Journal of comparative physiology

, Volume 147, Issue 4, pp 547–552 | Cite as

The use of celestial and magnetic cues by orienting sockeye salmon smolts

  • Thomas P. Quinn
  • Ernest L. Brannon


  1. 1.

    Yearling sockeye salmon (smolts),Oncorhynchus nerka, trapped at the outlet of Babine Lake, Canada, on their way from the lake downstream to the ocean were tested in round orientation tanks. With a view of the sky, the smolts oriented towards the lake's outlet in the normal magnetic field (Fig. 3) and in a field rotated 90 ° counterclockwise (Fig. 4).

  2. 2.

    Under opaque covers, the smolts displayed a bimodal distribution. In the normal magnetic field, they oriented towards or away from the lake's outlet (Fig. 5). In the altered field, the axis of the distribution was rotated 56 ° away from the axis in the normal field (Fig. 6).



Unable to display preview. Download preview PDF.

Unable to display preview. Download preview PDF.


  1. Batschelet E (1965) Statistical methods for the analysis of problems in animal orientation and certain biological rhythms. Am Inst Biol Sci, Washington, DCGoogle Scholar
  2. Batschelet E (1978) Second-order statistical analysis of directions. In: Schmidt-Koenig K, Keeton WT (eds) Animal migration, navigation, and homing. Springer, Berlin Heidelberg New York, pp 3–24Google Scholar
  3. Bingman VP (1981) Savannah sparrows have a magnetic compass. Anim Behav 29:962–963Google Scholar
  4. Bingman VP, Able KP (1979) The sun as a cue in the orientation of the white-throated sparrow, a nocturnal migrant. Anim Behav 27:621–622Google Scholar
  5. Bodznick D (1978a) Water source preference and lakeward migration of sockeye salmon fry (Oncorhynchus nerka). J Comp Physiol 127:139–146Google Scholar
  6. Bodznick D (1978b) Characterization of olfactory bulb units of sockeye salmon with behaviorally relevant stimuli. J Comp Physiol 127:147–155Google Scholar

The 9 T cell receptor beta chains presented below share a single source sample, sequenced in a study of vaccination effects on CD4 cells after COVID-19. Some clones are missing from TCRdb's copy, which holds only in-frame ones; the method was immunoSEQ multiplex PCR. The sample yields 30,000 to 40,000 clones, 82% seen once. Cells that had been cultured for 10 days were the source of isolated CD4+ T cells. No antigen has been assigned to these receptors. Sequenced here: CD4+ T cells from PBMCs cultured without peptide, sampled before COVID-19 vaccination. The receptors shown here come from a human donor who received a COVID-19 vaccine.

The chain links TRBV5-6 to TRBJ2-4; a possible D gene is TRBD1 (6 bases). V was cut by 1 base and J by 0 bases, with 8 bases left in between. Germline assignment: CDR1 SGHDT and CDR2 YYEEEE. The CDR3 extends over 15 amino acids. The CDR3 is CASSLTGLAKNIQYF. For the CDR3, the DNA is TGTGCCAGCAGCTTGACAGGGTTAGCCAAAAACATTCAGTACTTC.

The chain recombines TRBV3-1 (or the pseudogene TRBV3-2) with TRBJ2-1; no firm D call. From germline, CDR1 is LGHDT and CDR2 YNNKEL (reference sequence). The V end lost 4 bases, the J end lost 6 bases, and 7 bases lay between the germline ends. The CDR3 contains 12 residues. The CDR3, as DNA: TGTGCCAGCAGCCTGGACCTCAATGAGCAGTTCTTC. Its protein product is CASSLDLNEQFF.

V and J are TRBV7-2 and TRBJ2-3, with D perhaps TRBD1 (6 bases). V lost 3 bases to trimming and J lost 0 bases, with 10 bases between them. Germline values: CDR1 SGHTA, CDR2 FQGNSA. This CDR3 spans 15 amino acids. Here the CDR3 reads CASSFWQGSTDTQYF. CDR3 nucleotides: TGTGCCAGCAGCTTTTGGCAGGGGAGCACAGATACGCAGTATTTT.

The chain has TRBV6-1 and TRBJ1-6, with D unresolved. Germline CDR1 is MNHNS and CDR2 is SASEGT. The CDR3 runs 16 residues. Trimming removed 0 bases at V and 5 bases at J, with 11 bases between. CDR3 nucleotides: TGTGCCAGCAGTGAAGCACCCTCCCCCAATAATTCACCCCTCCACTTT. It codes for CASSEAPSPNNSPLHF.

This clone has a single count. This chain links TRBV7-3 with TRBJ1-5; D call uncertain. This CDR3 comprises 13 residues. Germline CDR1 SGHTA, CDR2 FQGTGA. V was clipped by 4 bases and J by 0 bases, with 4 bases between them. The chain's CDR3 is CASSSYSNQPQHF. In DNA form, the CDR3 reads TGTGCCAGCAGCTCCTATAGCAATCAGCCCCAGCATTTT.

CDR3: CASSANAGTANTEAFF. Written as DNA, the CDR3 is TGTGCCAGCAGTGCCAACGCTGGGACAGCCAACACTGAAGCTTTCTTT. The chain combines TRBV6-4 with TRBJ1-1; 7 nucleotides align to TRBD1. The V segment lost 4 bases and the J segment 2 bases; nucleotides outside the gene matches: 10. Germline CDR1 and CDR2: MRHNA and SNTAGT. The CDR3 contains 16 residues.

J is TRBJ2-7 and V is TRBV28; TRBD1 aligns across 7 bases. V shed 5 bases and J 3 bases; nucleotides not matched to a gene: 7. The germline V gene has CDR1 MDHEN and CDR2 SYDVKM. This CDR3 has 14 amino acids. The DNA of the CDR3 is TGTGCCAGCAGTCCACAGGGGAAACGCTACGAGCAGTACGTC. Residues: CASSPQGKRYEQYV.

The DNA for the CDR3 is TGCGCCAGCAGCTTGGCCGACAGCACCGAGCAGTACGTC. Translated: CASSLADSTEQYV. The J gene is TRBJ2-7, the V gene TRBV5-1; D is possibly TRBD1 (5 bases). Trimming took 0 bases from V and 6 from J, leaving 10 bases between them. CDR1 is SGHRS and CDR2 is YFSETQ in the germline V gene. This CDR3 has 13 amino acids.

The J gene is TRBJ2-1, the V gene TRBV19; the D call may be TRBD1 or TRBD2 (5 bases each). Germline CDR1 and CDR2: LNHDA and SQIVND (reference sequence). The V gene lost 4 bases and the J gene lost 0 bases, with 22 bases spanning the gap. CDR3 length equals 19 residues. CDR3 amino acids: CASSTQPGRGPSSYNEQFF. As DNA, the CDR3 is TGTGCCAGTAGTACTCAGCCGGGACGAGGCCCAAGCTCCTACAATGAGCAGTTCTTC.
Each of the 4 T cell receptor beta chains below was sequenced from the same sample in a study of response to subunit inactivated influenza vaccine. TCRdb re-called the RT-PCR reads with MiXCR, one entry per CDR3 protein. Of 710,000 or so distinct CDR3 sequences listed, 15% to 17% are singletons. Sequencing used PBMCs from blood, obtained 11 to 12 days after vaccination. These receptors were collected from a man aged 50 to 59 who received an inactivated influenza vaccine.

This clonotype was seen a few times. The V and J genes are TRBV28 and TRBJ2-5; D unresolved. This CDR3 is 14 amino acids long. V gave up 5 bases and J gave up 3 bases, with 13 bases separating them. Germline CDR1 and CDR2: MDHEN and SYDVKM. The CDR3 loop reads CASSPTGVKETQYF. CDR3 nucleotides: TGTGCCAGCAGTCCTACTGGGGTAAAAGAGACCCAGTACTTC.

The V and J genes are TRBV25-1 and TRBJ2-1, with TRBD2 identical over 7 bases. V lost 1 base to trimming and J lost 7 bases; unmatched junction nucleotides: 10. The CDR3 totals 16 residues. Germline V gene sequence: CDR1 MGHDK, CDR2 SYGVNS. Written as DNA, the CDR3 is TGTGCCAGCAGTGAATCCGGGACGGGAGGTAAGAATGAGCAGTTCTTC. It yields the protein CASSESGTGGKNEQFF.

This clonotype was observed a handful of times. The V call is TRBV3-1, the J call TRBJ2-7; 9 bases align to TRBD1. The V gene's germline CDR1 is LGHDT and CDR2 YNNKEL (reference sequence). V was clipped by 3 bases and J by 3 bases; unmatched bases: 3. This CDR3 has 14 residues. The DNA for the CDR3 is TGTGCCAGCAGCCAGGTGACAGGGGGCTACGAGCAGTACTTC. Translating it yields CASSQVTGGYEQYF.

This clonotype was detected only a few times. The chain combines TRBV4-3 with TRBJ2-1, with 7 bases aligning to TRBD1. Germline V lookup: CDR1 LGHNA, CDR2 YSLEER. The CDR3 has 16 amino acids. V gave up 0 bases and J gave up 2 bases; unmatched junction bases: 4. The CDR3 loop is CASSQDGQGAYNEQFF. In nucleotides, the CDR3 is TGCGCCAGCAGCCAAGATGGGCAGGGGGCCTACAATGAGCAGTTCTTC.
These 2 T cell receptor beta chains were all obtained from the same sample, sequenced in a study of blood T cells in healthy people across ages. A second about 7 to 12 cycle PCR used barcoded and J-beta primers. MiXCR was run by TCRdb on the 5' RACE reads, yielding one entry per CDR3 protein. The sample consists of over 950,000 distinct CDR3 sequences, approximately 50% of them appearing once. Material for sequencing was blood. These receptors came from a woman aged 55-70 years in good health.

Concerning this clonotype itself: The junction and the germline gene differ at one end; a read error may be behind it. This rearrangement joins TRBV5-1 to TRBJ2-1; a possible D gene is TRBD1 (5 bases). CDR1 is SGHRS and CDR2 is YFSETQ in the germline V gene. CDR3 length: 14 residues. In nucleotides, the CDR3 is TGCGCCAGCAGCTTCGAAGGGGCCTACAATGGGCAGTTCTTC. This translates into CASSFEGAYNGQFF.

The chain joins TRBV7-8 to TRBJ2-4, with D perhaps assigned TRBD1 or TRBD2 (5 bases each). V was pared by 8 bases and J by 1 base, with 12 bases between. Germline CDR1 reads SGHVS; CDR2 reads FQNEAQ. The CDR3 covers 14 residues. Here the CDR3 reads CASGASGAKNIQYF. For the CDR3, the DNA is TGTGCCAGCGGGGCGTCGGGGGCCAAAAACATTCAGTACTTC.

7. Brannon EL (1967) Genetic control of migrating behavior of newly emerged sockeye salmon fry. Int Pac Salmon Fish Comm Prog Rep 16:31Google Scholar
  8. Brannon EL (1972) Mechanisms controlling migration of sockeye salmon fry. Int Pac Salmon Fish Comm Bull 21:86Google Scholar
  9. Brannon EL, Quinn TP, Lucchetti GL, Ross BD (1981) Compass orientation of sockeye salmon fry from a complex river system. Can J Zool 59:1548–1553Google Scholar
  10. Dill PA (1971) Perception of polarized light by yearling sockeye salmon (Oncorhynchus nerka). J Fish Res Board Can 28:1319–1322Google Scholar
  11. Groot C (1965) On the orientation of young salmon (Oncorhynchus nerkd) during their seaward migration out of lakes. Behaviour (Suppl) 14:198Google Scholar
  12. Groot C (1972) Migration of yearling sockeye salmon (Oncorhynchus nerkd) as determined by time-lapse photography of sonar observations. J Fish Res Board Can 29:1431–1444Google Scholar
  13. Groot C, Wiley WL (1965) Time-lapse photography of an ASDIC echosounder P. P. I.-scope as a technique for recording fish movements. J Fish Res Board Can 22:1025–1034Google Scholar
  14. Johnson WE, Groot C (1963) Observations on the migration of young sockeye salmon (Oncorhynchus nerkd) through a large, complex lake system. J Fish Res Board Can 20:919–938Google Scholar
  15. Moore FR (1978) Sunset and the orientation of a nocturnal migrant bird. Nature 274:154–156Google Scholar
  16. Quinn TP (1980) Evidence for celestial and magnetic compass orientation in lake migrating sockeye salmon fry. J Comp Physiol 137:243–248Google Scholar
  17. Quinn TP (1981) Compass orientation of juvenile sockeye salmon (Oncorhynchus nerkd). Ph D dissertation, University of Washington, Seattle, WashingtonGoogle Scholar
  18. Quinn TP, Merrill RT, Brannon EL (1981) Magnetic field detection in sockeye salmon. J Exp Zool 137–142Google Scholar
  19. Raleigh RF (1967) Genetic control in the lakeward migrations of sockeye salmon (Oncorhynchus nerkd) fry. J Fish Res Board Can 24:2613–2622Google Scholar
  20. Raleigh RF (1971) Innate control of migrations of salmon and trout from natal gravels to rearing areas. Ecology 52:291–297Google Scholar
  21. Royce WF, Smith LS, Hartt AC (1968) Models of oceanic migrations of Pacific salmon and comments on guidance mechanisms. Fish Bull US 66:441–462Google Scholar
  22. Rubens SM (1945) Cube-surface coil for producing a uniform magnetic field. Rev Sci Instrum 16:243–245Google Scholar
  23. Schmidt-Koenig K (1975) Migration and homing in animals. Springer, Berlin Heidelberg New YorkGoogle Scholar
  24. Simpson KS (1979) Orientation differences between populations of juvenile sockeye salmon. Fish Mar Serv Can Tech Rep 717:114Google Scholar

Copyright information

© Springer-Verlag 1982

Authors and Affiliations

  • Thomas P. Quinn
    • 1
    • 2
  • Ernest L. Brannon
    • 1
  1. 1.School of Fisheries WH-10University of WashingtonSeattleUSA
  2. 2.Department of Fisheries and OceansPacific Biological StationNanaimoCanada

Personalised recommendations